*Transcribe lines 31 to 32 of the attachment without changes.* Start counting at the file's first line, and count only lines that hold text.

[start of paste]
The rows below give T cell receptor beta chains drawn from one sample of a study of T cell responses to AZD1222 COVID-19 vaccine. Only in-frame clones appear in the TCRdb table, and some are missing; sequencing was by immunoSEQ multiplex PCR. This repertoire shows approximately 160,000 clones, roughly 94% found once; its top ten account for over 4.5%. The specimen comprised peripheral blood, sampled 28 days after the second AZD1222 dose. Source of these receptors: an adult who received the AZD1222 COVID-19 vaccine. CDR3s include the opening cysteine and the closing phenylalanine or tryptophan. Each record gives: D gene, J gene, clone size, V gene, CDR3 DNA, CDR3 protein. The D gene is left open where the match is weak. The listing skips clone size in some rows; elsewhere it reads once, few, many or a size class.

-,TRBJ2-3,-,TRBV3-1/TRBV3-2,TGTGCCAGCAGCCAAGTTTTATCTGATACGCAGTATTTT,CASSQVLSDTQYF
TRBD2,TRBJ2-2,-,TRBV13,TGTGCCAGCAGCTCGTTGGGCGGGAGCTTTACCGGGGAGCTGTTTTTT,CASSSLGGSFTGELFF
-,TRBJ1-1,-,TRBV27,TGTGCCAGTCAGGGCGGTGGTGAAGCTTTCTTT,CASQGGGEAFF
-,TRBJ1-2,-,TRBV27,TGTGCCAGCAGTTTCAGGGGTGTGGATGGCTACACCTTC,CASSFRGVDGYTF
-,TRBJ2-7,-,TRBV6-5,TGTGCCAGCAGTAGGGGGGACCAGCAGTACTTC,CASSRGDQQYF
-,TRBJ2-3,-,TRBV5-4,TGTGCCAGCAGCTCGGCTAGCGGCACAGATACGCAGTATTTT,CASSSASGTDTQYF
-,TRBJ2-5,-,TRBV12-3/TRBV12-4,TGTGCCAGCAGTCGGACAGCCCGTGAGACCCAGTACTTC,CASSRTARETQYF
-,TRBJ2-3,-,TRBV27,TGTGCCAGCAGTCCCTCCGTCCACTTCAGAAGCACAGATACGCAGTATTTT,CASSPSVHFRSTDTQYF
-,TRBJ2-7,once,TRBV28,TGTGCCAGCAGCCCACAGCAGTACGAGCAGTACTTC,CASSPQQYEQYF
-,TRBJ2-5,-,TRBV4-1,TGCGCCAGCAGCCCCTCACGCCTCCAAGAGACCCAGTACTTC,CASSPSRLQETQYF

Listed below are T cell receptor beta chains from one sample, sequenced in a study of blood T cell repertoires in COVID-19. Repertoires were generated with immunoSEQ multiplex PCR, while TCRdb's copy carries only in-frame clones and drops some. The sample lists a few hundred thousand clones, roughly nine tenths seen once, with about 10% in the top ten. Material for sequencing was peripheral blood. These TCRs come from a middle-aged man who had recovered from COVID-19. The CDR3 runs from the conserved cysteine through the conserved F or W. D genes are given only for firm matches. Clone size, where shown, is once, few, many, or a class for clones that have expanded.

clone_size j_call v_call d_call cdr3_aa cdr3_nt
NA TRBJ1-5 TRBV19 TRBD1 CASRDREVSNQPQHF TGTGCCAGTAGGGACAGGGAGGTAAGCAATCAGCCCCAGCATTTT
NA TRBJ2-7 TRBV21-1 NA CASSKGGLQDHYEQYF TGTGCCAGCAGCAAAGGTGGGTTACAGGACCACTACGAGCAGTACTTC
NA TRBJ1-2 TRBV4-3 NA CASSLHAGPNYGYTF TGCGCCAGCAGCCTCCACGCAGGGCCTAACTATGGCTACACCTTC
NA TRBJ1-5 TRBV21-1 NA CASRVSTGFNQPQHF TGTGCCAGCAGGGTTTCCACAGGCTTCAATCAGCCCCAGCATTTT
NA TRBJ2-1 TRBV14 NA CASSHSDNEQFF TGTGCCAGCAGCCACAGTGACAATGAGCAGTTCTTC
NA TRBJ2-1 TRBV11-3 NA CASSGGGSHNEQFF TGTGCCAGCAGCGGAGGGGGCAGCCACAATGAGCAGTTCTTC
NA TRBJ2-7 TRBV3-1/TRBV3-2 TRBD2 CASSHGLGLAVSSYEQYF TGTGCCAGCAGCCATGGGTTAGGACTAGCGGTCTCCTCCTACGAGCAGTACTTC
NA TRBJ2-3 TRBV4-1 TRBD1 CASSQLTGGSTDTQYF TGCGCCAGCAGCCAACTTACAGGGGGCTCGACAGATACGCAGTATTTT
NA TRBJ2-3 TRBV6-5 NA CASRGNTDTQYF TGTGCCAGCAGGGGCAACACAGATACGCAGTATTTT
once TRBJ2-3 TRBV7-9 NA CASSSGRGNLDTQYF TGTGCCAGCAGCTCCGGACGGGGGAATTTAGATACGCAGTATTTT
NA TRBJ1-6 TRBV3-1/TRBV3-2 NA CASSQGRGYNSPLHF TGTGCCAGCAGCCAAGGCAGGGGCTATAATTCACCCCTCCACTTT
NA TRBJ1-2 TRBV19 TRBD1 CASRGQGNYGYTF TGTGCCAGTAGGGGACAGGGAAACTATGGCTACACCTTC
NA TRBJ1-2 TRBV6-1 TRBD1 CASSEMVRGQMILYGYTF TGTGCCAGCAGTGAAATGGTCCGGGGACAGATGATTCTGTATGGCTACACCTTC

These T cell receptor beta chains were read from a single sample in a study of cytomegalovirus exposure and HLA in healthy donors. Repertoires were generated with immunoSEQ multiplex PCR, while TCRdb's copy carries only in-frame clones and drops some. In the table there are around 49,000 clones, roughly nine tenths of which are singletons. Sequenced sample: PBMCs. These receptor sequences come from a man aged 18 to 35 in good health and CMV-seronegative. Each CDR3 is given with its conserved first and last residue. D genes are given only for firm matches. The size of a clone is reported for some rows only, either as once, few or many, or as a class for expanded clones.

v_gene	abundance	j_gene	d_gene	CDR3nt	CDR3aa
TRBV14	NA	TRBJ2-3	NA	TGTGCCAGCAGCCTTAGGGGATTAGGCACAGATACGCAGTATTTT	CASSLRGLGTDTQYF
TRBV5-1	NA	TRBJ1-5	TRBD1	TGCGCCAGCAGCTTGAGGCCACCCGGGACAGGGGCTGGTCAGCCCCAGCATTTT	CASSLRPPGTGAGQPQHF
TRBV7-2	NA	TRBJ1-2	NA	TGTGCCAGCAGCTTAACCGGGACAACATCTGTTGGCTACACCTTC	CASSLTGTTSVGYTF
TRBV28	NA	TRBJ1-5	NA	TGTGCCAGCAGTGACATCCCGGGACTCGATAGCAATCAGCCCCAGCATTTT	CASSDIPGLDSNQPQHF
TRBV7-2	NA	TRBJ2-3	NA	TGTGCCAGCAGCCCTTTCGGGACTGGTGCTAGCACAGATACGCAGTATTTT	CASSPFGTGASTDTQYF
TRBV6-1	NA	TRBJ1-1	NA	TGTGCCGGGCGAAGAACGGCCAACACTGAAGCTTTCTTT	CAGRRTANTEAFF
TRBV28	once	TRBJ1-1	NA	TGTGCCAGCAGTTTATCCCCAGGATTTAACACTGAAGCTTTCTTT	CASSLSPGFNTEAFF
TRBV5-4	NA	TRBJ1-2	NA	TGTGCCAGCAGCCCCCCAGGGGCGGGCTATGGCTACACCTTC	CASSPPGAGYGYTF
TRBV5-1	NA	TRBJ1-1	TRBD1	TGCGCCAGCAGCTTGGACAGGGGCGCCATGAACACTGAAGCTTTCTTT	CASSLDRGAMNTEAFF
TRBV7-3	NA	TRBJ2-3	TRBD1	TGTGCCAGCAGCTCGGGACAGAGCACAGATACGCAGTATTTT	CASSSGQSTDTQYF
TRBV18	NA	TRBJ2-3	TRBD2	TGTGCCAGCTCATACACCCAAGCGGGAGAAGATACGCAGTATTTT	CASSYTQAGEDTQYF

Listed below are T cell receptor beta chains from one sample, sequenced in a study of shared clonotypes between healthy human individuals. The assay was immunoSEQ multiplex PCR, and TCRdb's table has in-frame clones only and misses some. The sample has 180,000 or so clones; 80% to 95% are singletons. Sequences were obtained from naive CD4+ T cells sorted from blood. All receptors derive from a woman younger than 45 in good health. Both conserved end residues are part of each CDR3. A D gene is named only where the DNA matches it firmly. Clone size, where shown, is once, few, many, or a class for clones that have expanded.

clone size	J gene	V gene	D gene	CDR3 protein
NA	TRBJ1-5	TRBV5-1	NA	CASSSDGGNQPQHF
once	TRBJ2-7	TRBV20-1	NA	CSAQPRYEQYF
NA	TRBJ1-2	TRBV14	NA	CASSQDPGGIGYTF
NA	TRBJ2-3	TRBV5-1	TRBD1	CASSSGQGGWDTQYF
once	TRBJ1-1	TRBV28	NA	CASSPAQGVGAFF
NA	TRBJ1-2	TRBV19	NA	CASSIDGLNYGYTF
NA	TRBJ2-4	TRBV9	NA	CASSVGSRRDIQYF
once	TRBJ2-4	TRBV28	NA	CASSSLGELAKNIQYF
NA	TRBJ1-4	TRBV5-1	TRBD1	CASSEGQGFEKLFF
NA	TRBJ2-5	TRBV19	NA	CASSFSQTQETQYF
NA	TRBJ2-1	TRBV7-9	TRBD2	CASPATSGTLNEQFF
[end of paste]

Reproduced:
TRBV7-2	NA	TRBJ1-2	NA	TGTGCCAGCAGCTTAACCGGGACAACATCTGTTGGCTACACCTTC	CASSLTGTTSVGYTF
TRBV28	NA	TRBJ1-5	NA	TGTGCCAGCAGTGACATCCCGGGACTCGATAGCAATCAGCCCCAGCATTTT	CASSDIPGLDSNQPQHF